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Fish Can Get Addicted to Methamphetamine

New research shows how methamphetamine—a drug often found in waterways—alters the behavior of brown trout.

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Packs of methamphetamine crystals are displayed behind a cordon during a press conference at the Customs Headquarters Building (CHB) in Hong Kong on December 17, 2019, after authorities at the city's international airport on December 5 seized some 110 kilograms of the substance with an estimated market value of nearly 10 million USD, the largest methamphetamine trafficking case since 2010.
Image: Anthony Wallace (Getty Images)

When people consume drugs, they metabolize a good portion of them. But what isn’t metabolized can come out when people pee, and sewage treatment plants aren’t designed to filter those trace amounts of drugs out. That means these trace chemicals end up contaminating our waterways. In a study published in the Journal of Experimental Biology on Tuesday, behavioral ecologists looked into what effect this is having on fish populations.

The authors focused on the stimulant methamphetamine and its impact on brown trout. To examine methamphetamine’s effects on brown trout, the team examined two groups of 40 fish each, which they placed into two separate holding tanks. One tank was laced with the same levels of the drug that have been found in contaminated freshwater rivers (1 microgram per liter), and one tank had the same water conditions but no methamphetamine.

After the fish spent eight weeks in these tanks, the scientists transferred them all into a shared freshwater environment. They found that the methamphetamine-exposed fish exhibited signs of behavior linked to addiction disorders. For their first four days out of the methamphetamine tank, they were markedly less active than the control group, which the researchers interpreted as signs of anxiety and stress—typical symptoms of methamphetamine withdrawal for humans.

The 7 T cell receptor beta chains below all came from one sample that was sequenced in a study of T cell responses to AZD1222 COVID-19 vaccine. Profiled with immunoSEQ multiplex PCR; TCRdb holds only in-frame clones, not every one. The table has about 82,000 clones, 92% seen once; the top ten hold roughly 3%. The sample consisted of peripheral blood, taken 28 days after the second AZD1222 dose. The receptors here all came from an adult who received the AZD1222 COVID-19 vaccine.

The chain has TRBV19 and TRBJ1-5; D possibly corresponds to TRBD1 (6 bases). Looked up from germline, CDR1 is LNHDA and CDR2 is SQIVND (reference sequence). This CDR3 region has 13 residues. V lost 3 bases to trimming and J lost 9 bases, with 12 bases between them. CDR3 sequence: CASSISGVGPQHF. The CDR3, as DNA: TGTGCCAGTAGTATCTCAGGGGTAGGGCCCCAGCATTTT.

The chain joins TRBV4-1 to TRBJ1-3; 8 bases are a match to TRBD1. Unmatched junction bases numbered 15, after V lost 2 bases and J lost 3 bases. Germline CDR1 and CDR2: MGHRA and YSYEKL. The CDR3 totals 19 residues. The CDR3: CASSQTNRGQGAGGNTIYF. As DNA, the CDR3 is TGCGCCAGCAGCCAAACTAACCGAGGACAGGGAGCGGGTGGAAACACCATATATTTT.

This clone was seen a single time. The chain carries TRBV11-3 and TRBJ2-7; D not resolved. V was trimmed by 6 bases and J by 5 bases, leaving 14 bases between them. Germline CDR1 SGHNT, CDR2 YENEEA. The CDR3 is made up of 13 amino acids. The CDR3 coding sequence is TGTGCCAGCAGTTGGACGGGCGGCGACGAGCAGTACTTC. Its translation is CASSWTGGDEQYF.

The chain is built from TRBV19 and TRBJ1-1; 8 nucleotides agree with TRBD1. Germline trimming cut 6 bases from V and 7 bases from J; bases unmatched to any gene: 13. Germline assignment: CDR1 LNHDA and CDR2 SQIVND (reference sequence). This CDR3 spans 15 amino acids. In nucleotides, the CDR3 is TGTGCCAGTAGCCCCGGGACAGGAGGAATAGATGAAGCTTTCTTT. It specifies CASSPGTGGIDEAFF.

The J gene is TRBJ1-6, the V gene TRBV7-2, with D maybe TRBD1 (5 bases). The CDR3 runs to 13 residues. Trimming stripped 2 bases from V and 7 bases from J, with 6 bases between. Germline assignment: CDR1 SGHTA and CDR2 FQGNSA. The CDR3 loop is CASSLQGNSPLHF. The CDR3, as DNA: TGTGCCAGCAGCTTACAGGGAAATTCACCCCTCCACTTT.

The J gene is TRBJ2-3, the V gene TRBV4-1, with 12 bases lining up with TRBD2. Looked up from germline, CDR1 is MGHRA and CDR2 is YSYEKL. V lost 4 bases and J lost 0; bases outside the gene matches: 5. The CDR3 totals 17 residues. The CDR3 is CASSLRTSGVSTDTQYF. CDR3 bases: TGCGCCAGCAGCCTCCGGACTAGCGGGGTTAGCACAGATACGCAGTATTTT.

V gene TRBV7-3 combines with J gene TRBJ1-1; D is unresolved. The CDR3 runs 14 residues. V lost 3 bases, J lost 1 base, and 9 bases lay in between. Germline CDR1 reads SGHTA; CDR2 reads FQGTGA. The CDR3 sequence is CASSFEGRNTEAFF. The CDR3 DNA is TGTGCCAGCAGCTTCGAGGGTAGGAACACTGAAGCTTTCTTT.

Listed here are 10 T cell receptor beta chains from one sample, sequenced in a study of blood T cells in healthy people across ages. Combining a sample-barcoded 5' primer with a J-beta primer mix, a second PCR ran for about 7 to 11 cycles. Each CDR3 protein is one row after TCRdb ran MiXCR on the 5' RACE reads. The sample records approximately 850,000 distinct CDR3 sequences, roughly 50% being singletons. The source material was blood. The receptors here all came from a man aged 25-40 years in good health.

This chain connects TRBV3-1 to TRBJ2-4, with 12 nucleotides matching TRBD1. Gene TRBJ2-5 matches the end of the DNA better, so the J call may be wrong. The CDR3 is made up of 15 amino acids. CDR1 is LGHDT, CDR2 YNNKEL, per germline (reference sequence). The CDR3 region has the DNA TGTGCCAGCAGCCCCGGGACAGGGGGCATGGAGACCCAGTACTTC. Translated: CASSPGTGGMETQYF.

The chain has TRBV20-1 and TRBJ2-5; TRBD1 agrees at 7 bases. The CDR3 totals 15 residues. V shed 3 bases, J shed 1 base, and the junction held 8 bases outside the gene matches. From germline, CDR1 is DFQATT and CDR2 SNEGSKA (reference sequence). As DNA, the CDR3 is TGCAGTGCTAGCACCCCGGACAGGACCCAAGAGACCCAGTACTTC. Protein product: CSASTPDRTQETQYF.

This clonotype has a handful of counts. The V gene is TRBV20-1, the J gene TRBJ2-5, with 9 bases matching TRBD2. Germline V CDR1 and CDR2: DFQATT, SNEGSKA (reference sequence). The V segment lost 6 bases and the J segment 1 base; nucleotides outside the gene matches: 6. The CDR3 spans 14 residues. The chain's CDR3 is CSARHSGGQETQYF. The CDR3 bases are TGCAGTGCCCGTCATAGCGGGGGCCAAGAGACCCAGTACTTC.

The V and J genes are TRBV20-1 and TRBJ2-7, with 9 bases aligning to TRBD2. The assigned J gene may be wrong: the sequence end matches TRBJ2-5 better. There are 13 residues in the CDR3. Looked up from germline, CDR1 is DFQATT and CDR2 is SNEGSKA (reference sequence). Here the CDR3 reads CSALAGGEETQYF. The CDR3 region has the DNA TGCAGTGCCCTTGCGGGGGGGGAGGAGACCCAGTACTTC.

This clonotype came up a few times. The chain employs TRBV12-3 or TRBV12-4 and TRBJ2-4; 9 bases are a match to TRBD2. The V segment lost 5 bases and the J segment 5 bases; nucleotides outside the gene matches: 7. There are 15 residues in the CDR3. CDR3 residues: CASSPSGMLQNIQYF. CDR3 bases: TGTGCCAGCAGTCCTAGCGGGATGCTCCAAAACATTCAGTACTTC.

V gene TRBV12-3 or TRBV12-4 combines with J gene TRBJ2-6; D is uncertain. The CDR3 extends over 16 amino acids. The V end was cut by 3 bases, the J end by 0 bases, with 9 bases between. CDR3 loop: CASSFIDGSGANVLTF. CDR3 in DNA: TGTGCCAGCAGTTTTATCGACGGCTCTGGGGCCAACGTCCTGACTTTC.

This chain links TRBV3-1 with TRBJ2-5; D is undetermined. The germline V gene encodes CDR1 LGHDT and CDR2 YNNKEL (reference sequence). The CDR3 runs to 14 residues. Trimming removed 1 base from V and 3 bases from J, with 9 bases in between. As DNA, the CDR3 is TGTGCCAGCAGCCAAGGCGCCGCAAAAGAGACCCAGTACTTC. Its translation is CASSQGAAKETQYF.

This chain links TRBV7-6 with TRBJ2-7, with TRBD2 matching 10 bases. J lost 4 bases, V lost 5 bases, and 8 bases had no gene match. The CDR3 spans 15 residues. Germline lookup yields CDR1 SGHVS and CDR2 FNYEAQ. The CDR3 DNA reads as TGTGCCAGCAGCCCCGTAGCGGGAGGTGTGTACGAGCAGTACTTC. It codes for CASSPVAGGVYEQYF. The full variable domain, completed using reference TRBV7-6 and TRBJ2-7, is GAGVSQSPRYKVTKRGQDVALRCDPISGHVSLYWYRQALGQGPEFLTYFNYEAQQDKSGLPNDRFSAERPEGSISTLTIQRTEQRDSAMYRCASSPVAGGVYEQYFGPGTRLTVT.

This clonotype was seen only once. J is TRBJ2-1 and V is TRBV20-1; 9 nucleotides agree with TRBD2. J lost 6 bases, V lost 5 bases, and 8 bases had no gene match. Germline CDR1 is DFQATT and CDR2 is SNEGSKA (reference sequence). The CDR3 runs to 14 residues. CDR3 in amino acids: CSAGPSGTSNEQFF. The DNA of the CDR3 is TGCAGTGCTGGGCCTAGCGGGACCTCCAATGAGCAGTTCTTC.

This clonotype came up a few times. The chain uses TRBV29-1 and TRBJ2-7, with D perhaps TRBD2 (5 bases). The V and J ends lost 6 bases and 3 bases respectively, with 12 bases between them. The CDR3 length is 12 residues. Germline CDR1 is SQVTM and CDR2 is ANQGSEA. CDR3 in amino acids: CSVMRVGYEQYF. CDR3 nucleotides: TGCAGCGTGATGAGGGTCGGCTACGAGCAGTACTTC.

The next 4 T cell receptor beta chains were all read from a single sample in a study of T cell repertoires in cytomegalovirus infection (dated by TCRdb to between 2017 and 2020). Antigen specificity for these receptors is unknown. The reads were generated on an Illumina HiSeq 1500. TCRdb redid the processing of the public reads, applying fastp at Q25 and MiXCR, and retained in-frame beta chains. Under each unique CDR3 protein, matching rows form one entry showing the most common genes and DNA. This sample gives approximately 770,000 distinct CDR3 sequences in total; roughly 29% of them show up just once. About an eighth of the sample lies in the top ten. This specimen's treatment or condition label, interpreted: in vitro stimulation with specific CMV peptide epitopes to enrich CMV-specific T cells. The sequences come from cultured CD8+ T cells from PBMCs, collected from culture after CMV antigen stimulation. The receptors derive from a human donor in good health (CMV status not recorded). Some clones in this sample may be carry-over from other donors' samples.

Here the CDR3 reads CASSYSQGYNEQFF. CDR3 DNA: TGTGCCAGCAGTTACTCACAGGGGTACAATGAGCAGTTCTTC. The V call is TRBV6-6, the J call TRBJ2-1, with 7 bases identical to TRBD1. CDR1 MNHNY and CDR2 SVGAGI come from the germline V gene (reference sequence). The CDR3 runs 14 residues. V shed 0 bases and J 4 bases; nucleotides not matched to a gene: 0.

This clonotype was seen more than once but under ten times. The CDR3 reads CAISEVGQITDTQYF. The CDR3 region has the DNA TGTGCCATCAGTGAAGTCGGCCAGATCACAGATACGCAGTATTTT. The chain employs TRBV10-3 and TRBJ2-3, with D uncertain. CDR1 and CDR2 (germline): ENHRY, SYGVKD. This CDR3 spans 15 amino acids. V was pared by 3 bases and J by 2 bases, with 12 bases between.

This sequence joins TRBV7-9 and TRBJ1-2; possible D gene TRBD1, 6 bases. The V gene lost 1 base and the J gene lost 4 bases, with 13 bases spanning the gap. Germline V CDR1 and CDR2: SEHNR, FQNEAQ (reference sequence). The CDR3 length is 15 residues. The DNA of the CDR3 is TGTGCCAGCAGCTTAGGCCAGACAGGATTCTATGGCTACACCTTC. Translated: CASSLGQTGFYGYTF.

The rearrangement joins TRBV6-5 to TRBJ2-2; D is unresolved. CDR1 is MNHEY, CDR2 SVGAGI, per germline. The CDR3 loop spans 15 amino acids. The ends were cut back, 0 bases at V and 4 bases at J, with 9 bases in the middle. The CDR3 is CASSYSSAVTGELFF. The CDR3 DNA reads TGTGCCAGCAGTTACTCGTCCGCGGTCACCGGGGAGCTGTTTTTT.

Every other day while the researchers were observing the fish, they also injected water laced with similar methamphetamine concentrations to the drugged fishes’ previous home into the freshwater tank. The trout that had been exposed to methamphetamine gravitated toward the stream in 50.5% of observations, while the control group swam there in just 41.5% of cases.

“Our results suggest that emission of illicit drugs into freshwater ecosystems causes addiction in fish,” the study says.


The scientists later euthanized the fish to analyze their bodies and brain tissue. At this point, none of the fish had received a dose of methamphetamine for 10 days. Yet they still found traces of the drug in the previously exposed trouts’ brains. Similar things, the study suggests, could be happening out in the world when methamphetamine users’ runoff gets into lakes and streams.

The ecological implications of exposing fish to drugs could be serious. For instance, the new trout study suggests that methamphetamine cravings “could overshadow natural rewards like foraging or mating,” which could seriously disrupt food chains and waterways’ ecology.


This isn’t the first time scientists have found that human drug use is affecting marine creatures. A 2018 study by Italian researchers found that cocaine flushed into rivers was making eels “hyperactive” and that even low rates of exposure could damage their skeletons and muscles. In another report from the same year, scientists found that mussels in Puget Sound had tested positive for the addictive prescription opiate oxycodone. And in 2019, researchers also found traces of cocaine and ketamine in freshwater shrimp in the UK. Even commonly used medications such as anti-depressants can have impacts on marine life; a study from just last month shows that crayfish acted more “boldly” after hanging out in water laced with SSRIs.

The study calls attention to the strange environmental implications of human behaviors.


‘The elicitation of drug addiction in wild fish could represent another example of unexpected pressure on species living in urban environments,” Pavel Horký, an ecologist at the Czech University of Life Sciences’ department of zoology and fisheries who led the study, said in a statement.